Session Type: ACR Concurrent Abstract Session
Session Time: 2:30PM-4:00PM
Background/Purpose: Reproductive aged women with rheumatic diseases are often prescribed teratogenic medications. These medications pose a serious threat to the mother and fetus. Rates of contraceptive use and unintended pregnancy among teen girls taking teratogenic medications are not well described.
Methods: Medicaid claims data from 12 de-identified US states, between 2013-2015, was used to create an inception cohort of teen girls aged 15-19 prescribed teratogenic medications. Teens received a prescription for at least 1 of 8 teratogenic medications used in the management of pediatric rheumatic disease. Teratogenic medications were defined as FDA category D or X. We identified teratogenic medications commonly prescribed to teens for a variety of conditions: cyclophosphamide, enalapril, leflunomide, lisinopril, losartan, methotrexate and mycophenolate. Cyclosporine was also included (category C). Teens entered the cohort upon receiving a teratogenic medication prescription and were followed for 12 months or until the end of 2015. Outcome of interest was pregnancy. Covariate of interest was contraceptive use, which was evaluated by prescription claims for any type of prescription contraceptive. We identified a sub-group of teens with rheumatic diseases, as determined by outpatient visits with at least two diagnostic codes consistent with a rheumatic disease. Data were analyzed using SAS version 9.4.
Results: 4853 teen girls aged 15-19 met criteria for inclusion, 36.6% Black, 4.8% Hispanic, 13.6% other and 45.1% White. There were 368 pregnancies comprising 7.5% of the cohort, 26 resulted in abortion. Pregnancy by race was statistically significant (7.6% Blacks, 9.1% Hispanics, 4.7% other, and 8.3% Whites, p<0.0185). Of the total pregnancies, 50% occurred in girls aged 15-17, with 19 year olds having the most pregnancies. In pregnant teens, exposure days to teratogenic medications ranged from 117 days to 326 days, with 19 year olds having the shortest time on teratogenic medications prior to pregnancy. In this cohort, 52% were prescribed contraception during the analysis period. Contraception by race was statistically significant (50.5% Blacks, 37.9% Hispanics, 44.8% other, and 58.1% of Whites, p<0.001). In teens with unintended pregnancies, 75% did not receive a prescription for contraception prior to pregnancy. Approximately 10% of this cohort was identified as having a rheumatic disease, with SLE being the largest percentage (70%).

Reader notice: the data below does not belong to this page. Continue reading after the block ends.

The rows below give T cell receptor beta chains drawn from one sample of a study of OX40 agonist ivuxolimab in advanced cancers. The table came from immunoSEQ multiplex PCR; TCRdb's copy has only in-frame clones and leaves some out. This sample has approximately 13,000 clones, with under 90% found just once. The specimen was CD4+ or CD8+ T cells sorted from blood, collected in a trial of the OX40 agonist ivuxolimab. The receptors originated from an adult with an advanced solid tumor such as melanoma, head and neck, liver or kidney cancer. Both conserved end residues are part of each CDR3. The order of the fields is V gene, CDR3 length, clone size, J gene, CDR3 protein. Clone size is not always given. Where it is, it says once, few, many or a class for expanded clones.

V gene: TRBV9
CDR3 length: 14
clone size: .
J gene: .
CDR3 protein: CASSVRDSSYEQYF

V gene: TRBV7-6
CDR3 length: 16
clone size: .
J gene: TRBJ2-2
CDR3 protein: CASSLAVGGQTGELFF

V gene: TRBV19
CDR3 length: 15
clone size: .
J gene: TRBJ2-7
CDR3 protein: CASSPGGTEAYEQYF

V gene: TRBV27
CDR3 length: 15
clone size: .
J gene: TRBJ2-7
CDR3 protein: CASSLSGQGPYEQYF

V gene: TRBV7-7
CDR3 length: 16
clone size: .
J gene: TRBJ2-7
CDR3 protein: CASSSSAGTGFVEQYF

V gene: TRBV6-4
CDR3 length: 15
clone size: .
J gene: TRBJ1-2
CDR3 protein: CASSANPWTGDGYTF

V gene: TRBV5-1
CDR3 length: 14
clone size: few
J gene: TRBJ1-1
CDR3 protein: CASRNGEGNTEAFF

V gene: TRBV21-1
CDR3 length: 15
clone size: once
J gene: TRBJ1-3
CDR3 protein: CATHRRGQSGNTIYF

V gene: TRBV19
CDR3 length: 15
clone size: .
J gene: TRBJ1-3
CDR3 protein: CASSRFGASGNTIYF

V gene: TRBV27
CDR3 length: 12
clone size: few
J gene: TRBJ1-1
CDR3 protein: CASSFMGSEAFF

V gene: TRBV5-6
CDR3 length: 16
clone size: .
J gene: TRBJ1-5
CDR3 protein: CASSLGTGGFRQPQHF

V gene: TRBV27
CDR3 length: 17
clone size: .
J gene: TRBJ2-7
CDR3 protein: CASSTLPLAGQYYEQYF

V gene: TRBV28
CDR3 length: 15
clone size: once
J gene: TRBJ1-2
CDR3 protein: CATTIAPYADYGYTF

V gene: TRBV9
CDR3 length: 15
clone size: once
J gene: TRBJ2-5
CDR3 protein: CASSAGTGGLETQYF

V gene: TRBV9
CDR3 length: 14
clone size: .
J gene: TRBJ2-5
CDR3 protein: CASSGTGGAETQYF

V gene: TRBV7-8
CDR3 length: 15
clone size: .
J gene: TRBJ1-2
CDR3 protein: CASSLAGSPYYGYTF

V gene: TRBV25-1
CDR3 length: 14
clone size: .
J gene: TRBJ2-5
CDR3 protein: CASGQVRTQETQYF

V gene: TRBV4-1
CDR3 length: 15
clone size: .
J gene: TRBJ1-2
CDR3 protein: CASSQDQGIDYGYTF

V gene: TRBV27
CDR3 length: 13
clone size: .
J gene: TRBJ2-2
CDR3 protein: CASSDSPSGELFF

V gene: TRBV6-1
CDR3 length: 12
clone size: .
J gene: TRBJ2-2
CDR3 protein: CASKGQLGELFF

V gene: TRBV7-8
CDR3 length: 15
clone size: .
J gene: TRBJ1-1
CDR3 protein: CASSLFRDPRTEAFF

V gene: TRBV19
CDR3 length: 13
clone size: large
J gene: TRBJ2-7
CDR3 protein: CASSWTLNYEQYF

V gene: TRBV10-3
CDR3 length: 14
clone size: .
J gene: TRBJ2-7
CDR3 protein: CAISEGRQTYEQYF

Conclusion: Contraceptive prescriptions in teens on teratogenic medications were low and a significant number of teens had unintended pregnancies. While only 10% of the individuals were identified as having a rheumatic disease based on ICD-9 coding, this number is likely higher as we were very specific in the ICD-9 codes chosen. Teen pregnancy is a serious population health risk especially in patients with chronic rheumatic disease on teratogenic medications. Future analyses will compare contraception and pregnancy rates in our cohort to teens not on teratogenic medications. This analysis highlights the importance of reproductive health education including improved access to contraception for patients on teratogenic medications.
To cite this abstract in AMA style:Hays K, Simpson K, Bundy D, Wallis E, Ruth NM. Rates of Contraceptive Use and Unintended Pregnancy in Teen Girls Prescribed Teratogenic Medications [abstract]. Arthritis Rheumatol. 2017; 69 (suppl 10). https://acrabstracts.org/abstract/rates-of-contraceptive-use-and-unintended-pregnancy-in-teen-girls-prescribed-teratogenic-medications/. Accessed May 27, 2019.
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